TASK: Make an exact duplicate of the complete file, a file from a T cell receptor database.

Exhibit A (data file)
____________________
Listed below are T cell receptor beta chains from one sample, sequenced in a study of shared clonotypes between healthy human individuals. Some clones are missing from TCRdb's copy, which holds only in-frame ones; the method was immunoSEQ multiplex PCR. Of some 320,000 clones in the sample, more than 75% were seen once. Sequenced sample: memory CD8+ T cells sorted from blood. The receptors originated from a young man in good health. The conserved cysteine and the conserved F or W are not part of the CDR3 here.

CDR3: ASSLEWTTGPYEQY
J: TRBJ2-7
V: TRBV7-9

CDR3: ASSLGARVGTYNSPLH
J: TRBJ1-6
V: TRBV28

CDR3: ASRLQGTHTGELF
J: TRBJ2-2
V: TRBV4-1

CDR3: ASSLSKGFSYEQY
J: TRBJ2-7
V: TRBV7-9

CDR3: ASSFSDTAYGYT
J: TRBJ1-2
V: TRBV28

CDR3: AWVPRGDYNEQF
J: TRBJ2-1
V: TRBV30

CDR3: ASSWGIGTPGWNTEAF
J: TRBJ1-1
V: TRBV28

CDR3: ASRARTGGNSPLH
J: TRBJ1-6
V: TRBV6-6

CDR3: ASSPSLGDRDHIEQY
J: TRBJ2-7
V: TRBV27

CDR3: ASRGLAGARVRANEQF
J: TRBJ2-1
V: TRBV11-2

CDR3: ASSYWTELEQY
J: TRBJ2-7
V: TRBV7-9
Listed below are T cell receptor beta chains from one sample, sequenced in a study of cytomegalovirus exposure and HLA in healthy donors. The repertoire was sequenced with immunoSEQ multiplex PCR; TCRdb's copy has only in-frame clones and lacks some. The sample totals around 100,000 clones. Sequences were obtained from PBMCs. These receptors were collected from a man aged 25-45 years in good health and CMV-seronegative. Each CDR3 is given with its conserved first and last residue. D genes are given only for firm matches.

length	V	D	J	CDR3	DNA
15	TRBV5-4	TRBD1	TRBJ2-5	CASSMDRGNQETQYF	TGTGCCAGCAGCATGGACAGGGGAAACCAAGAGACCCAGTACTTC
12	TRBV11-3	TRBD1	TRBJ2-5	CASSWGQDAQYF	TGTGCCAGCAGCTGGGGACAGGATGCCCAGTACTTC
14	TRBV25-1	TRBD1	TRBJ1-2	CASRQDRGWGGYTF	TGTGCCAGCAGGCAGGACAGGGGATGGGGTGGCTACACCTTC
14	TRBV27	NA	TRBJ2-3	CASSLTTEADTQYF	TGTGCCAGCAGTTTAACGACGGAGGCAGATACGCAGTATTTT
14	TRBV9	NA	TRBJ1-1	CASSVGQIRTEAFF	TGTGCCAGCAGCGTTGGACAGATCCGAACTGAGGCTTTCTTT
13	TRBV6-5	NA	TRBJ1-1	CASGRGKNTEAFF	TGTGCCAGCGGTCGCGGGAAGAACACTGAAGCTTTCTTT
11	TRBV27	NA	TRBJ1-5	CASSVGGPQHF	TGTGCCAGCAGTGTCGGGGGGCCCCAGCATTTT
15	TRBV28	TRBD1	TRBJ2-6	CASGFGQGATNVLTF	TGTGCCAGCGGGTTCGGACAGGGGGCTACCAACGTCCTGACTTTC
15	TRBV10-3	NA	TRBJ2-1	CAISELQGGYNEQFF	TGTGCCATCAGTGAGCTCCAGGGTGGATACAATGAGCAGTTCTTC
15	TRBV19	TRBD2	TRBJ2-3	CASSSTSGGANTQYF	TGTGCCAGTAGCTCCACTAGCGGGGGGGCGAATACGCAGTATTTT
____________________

Listed below are T cell receptor beta chains from one sample, sequenced in a study of shared clonotypes between healthy human individuals. Some clones are missing from TCRdb's copy, which holds only in-frame ones; the method was immunoSEQ multiplex PCR. Of some 320,000 clones in the sample, more than 75% were seen once. Sequenced sample: memory CD8+ T cells sorted from blood. The receptors originated from a young man in good health. The conserved cysteine and the conserved F or W are not part of the CDR3 here.

CDR3: ASSLEWTTGPYEQY
J: TRBJ2-7
V: TRBV7-9

CDR3: ASSLGARVGTYNSPLH
J: TRBJ1-6
V: TRBV28

CDR3: ASRLQGTHTGELF
J: TRBJ2-2
V: TRBV4-1

CDR3: ASSLSKGFSYEQY
J: TRBJ2-7
V: TRBV7-9

CDR3: ASSFSDTAYGYT
J: TRBJ1-2
V: TRBV28

CDR3: AWVPRGDYNEQF
J: TRBJ2-1
V: TRBV30

CDR3: ASSWGIGTPGWNTEAF
J: TRBJ1-1
V: TRBV28

CDR3: ASRARTGGNSPLH
J: TRBJ1-6
V: TRBV6-6

CDR3: ASSPSLGDRDHIEQY
J: TRBJ2-7
V: TRBV27

CDR3: ASRGLAGARVRANEQF
J: TRBJ2-1
V: TRBV11-2

CDR3: ASSYWTELEQY
J: TRBJ2-7
V: TRBV7-9
Listed below are T cell receptor beta chains from one sample, sequenced in a study of cytomegalovirus exposure and HLA in healthy donors. The repertoire was sequenced with immunoSEQ multiplex PCR; TCRdb's copy has only in-frame clones and lacks some. The sample totals around 100,000 clones. Sequences were obtained from PBMCs. These receptors were collected from a man aged 25-45 years in good health and CMV-seronegative. Each CDR3 is given with its conserved first and last residue. D genes are given only for firm matches.

length	V	D	J	CDR3	DNA
15	TRBV5-4	TRBD1	TRBJ2-5	CASSMDRGNQETQYF	TGTGCCAGCAGCATGGACAGGGGAAACCAAGAGACCCAGTACTTC
12	TRBV11-3	TRBD1	TRBJ2-5	CASSWGQDAQYF	TGTGCCAGCAGCTGGGGACAGGATGCCCAGTACTTC
14	TRBV25-1	TRBD1	TRBJ1-2	CASRQDRGWGGYTF	TGTGCCAGCAGGCAGGACAGGGGATGGGGTGGCTACACCTTC
14	TRBV27	NA	TRBJ2-3	CASSLTTEADTQYF	TGTGCCAGCAGTTTAACGACGGAGGCAGATACGCAGTATTTT
14	TRBV9	NA	TRBJ1-1	CASSVGQIRTEAFF	TGTGCCAGCAGCGTTGGACAGATCCGAACTGAGGCTTTCTTT
13	TRBV6-5	NA	TRBJ1-1	CASGRGKNTEAFF	TGTGCCAGCGGTCGCGGGAAGAACACTGAAGCTTTCTTT
11	TRBV27	NA	TRBJ1-5	CASSVGGPQHF	TGTGCCAGCAGTGTCGGGGGGCCCCAGCATTTT
15	TRBV28	TRBD1	TRBJ2-6	CASGFGQGATNVLTF	TGTGCCAGCGGGTTCGGACAGGGGGCTACCAACGTCCTGACTTTC
15	TRBV10-3	NA	TRBJ2-1	CAISELQGGYNEQFF	TGTGCCATCAGTGAGCTCCAGGGTGGATACAATGAGCAGTTCTTC
15	TRBV19	TRBD2	TRBJ2-3	CASSSTSGGANTQYF	TGTGCCAGTAGCTCCACTAGCGGGGGGGCGAATACGCAGTATTTT